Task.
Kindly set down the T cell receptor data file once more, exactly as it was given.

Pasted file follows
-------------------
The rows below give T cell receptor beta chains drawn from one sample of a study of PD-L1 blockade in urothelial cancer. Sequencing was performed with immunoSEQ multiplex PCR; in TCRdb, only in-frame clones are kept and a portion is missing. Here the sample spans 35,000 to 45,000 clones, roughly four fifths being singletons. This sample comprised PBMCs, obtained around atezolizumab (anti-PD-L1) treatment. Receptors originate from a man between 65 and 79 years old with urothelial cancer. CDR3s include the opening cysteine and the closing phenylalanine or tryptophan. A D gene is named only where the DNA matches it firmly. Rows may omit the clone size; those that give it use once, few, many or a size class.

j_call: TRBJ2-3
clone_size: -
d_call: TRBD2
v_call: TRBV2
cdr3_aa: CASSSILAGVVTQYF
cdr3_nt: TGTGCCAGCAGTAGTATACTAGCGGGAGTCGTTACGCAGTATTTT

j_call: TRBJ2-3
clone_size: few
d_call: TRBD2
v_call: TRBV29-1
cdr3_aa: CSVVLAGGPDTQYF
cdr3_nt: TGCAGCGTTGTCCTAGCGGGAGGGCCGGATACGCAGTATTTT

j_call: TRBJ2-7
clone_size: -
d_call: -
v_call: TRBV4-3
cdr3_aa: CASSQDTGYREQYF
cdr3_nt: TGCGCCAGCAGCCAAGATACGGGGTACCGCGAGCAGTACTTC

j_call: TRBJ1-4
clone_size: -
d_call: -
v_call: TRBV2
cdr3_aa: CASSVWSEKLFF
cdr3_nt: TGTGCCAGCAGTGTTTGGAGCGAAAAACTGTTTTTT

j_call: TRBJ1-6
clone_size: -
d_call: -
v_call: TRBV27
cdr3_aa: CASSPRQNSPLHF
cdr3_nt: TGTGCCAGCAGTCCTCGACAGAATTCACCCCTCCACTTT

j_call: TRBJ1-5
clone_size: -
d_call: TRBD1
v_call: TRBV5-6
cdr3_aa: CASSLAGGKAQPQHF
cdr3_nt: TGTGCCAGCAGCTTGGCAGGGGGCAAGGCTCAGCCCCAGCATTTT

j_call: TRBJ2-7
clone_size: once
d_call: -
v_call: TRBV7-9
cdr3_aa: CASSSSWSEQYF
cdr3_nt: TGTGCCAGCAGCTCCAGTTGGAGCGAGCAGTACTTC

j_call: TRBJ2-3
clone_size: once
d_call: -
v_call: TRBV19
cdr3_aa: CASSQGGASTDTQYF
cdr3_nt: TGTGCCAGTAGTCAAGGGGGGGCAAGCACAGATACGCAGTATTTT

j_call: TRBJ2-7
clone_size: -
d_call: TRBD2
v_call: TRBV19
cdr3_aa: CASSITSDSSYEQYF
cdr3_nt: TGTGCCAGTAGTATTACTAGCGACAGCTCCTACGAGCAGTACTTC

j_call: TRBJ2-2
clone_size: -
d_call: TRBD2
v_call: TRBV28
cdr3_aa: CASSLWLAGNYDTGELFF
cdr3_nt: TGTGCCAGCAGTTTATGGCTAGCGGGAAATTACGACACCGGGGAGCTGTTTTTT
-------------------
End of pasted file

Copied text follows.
The rows below give T cell receptor beta chains drawn from one sample of a study of PD-L1 blockade in urothelial cancer. Sequencing was performed with immunoSEQ multiplex PCR; in TCRdb, only in-frame clones are kept and a portion is missing. Here the sample spans 35,000 to 45,000 clones, roughly four fifths being singletons. This sample comprised PBMCs, obtained around atezolizumab (anti-PD-L1) treatment. Receptors originate from a man between 65 and 79 years old with urothelial cancer. CDR3s include the opening cysteine and the closing phenylalanine or tryptophan. A D gene is named only where the DNA matches it firmly. Rows may omit the clone size; those that give it use once, few, many or a size class.

j_call: TRBJ2-3
clone_size: -
d_call: TRBD2
v_call: TRBV2
cdr3_aa: CASSSILAGVVTQYF
cdr3_nt: TGTGCCAGCAGTAGTATACTAGCGGGAGTCGTTACGCAGTATTTT

j_call: TRBJ2-3
clone_size: few
d_call: TRBD2
v_call: TRBV29-1
cdr3_aa: CSVVLAGGPDTQYF
cdr3_nt: TGCAGCGTTGTCCTAGCGGGAGGGCCGGATACGCAGTATTTT

j_call: TRBJ2-7
clone_size: -
d_call: -
v_call: TRBV4-3
cdr3_aa: CASSQDTGYREQYF
cdr3_nt: TGCGCCAGCAGCCAAGATACGGGGTACCGCGAGCAGTACTTC

j_call: TRBJ1-4
clone_size: -
d_call: -
v_call: TRBV2
cdr3_aa: CASSVWSEKLFF
cdr3_nt: TGTGCCAGCAGTGTTTGGAGCGAAAAACTGTTTTTT

j_call: TRBJ1-6
clone_size: -
d_call: -
v_call: TRBV27
cdr3_aa: CASSPRQNSPLHF
cdr3_nt: TGTGCCAGCAGTCCTCGACAGAATTCACCCCTCCACTTT

j_call: TRBJ1-5
clone_size: -
d_call: TRBD1
v_call: TRBV5-6
cdr3_aa: CASSLAGGKAQPQHF
cdr3_nt: TGTGCCAGCAGCTTGGCAGGGGGCAAGGCTCAGCCCCAGCATTTT

j_call: TRBJ2-7
clone_size: once
d_call: -
v_call: TRBV7-9
cdr3_aa: CASSSSWSEQYF
cdr3_nt: TGTGCCAGCAGCTCCAGTTGGAGCGAGCAGTACTTC

j_call: TRBJ2-3
clone_size: once
d_call: -
v_call: TRBV19
cdr3_aa: CASSQGGASTDTQYF
cdr3_nt: TGTGCCAGTAGTCAAGGGGGGGCAAGCACAGATACGCAGTATTTT

j_call: TRBJ2-7
clone_size: -
d_call: TRBD2
v_call: TRBV19
cdr3_aa: CASSITSDSSYEQYF
cdr3_nt: TGTGCCAGTAGTATTACTAGCGACAGCTCCTACGAGCAGTACTTC

j_call: TRBJ2-2
clone_size: -
d_call: TRBD2
v_call: TRBV28
cdr3_aa: CASSLWLAGNYDTGELFF
cdr3_nt: TGTGCCAGCAGTTTATGGCTAGCGGGAAATTACGACACCGGGGAGCTGTTTTTT